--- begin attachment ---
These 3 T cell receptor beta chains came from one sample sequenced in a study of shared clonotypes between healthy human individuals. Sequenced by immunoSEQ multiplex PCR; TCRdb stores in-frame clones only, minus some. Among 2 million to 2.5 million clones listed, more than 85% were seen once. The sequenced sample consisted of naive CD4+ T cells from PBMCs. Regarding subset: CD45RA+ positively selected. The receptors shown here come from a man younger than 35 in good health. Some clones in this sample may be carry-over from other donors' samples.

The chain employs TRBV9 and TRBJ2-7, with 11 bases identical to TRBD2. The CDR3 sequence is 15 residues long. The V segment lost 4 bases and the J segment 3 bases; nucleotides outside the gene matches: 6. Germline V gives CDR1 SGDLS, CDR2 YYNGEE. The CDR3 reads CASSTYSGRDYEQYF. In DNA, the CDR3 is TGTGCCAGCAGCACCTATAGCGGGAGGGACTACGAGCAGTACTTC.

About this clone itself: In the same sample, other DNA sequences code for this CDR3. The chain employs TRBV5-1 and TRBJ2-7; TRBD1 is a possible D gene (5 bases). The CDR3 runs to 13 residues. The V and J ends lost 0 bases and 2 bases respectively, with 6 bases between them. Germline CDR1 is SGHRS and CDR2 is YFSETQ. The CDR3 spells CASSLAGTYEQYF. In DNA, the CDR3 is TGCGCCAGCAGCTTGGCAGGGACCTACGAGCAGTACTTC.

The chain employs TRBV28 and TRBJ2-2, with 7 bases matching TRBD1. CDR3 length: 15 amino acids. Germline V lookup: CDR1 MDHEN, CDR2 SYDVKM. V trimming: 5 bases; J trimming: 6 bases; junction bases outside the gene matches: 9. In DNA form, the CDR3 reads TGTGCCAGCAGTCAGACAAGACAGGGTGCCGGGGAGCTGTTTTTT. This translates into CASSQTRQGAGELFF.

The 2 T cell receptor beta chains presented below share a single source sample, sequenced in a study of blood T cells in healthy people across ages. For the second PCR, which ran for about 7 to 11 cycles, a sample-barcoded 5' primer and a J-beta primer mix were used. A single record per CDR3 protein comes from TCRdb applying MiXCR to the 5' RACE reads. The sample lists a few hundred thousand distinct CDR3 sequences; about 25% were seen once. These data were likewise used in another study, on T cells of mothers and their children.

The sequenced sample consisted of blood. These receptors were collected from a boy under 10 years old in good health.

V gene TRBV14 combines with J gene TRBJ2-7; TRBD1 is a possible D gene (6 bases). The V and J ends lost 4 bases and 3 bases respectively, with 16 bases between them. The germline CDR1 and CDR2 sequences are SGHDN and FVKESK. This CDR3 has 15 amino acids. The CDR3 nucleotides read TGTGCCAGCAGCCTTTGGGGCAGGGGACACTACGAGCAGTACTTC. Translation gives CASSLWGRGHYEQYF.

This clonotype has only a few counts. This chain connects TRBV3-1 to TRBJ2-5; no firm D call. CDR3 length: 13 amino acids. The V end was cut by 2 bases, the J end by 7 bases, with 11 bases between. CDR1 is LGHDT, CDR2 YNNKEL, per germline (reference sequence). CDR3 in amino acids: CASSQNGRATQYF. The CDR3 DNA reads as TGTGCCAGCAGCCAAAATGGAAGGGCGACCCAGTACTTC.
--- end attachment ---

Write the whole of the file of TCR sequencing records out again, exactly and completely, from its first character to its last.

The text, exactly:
These 3 T cell receptor beta chains came from one sample sequenced in a study of shared clonotypes between healthy human individuals. Sequenced by immunoSEQ multiplex PCR; TCRdb stores in-frame clones only, minus some. Among 2 million to 2.5 million clones listed, more than 85% were seen once. The sequenced sample consisted of naive CD4+ T cells from PBMCs. Regarding subset: CD45RA+ positively selected. The receptors shown here come from a man younger than 35 in good health. Some clones in this sample may be carry-over from other donors' samples.

The chain employs TRBV9 and TRBJ2-7, with 11 bases identical to TRBD2. The CDR3 sequence is 15 residues long. The V segment lost 4 bases and the J segment 3 bases; nucleotides outside the gene matches: 6. Germline V gives CDR1 SGDLS, CDR2 YYNGEE. The CDR3 reads CASSTYSGRDYEQYF. In DNA, the CDR3 is TGTGCCAGCAGCACCTATAGCGGGAGGGACTACGAGCAGTACTTC.

About this clone itself: In the same sample, other DNA sequences code for this CDR3. The chain employs TRBV5-1 and TRBJ2-7; TRBD1 is a possible D gene (5 bases). The CDR3 runs to 13 residues. The V and J ends lost 0 bases and 2 bases respectively, with 6 bases between them. Germline CDR1 is SGHRS and CDR2 is YFSETQ. The CDR3 spells CASSLAGTYEQYF. In DNA, the CDR3 is TGCGCCAGCAGCTTGGCAGGGACCTACGAGCAGTACTTC.

The chain employs TRBV28 and TRBJ2-2, with 7 bases matching TRBD1. CDR3 length: 15 amino acids. Germline V lookup: CDR1 MDHEN, CDR2 SYDVKM. V trimming: 5 bases; J trimming: 6 bases; junction bases outside the gene matches: 9. In DNA form, the CDR3 reads TGTGCCAGCAGTCAGACAAGACAGGGTGCCGGGGAGCTGTTTTTT. This translates into CASSQTRQGAGELFF.

The 2 T cell receptor beta chains presented below share a single source sample, sequenced in a study of blood T cells in healthy people across ages. For the second PCR, which ran for about 7 to 11 cycles, a sample-barcoded 5' primer and a J-beta primer mix were used. A single record per CDR3 protein comes from TCRdb applying MiXCR to the 5' RACE reads. The sample lists a few hundred thousand distinct CDR3 sequences; about 25% were seen once. These data were likewise used in another study, on T cells of mothers and their children.

The sequenced sample consisted of blood. These receptors were collected from a boy under 10 years old in good health.

V gene TRBV14 combines with J gene TRBJ2-7; TRBD1 is a possible D gene (6 bases). The V and J ends lost 4 bases and 3 bases respectively, with 16 bases between them. The germline CDR1 and CDR2 sequences are SGHDN and FVKESK. This CDR3 has 15 amino acids. The CDR3 nucleotides read TGTGCCAGCAGCCTTTGGGGCAGGGGACACTACGAGCAGTACTTC. Translation gives CASSLWGRGHYEQYF.

This clonotype has only a few counts. This chain connects TRBV3-1 to TRBJ2-5; no firm D call. CDR3 length: 13 amino acids. The V end was cut by 2 bases, the J end by 7 bases, with 11 bases between. CDR1 is LGHDT, CDR2 YNNKEL, per germline (reference sequence). CDR3 in amino acids: CASSQNGRATQYF. The CDR3 DNA reads as TGTGCCAGCAGCCAAAATGGAAGGGCGACCCAGTACTTC.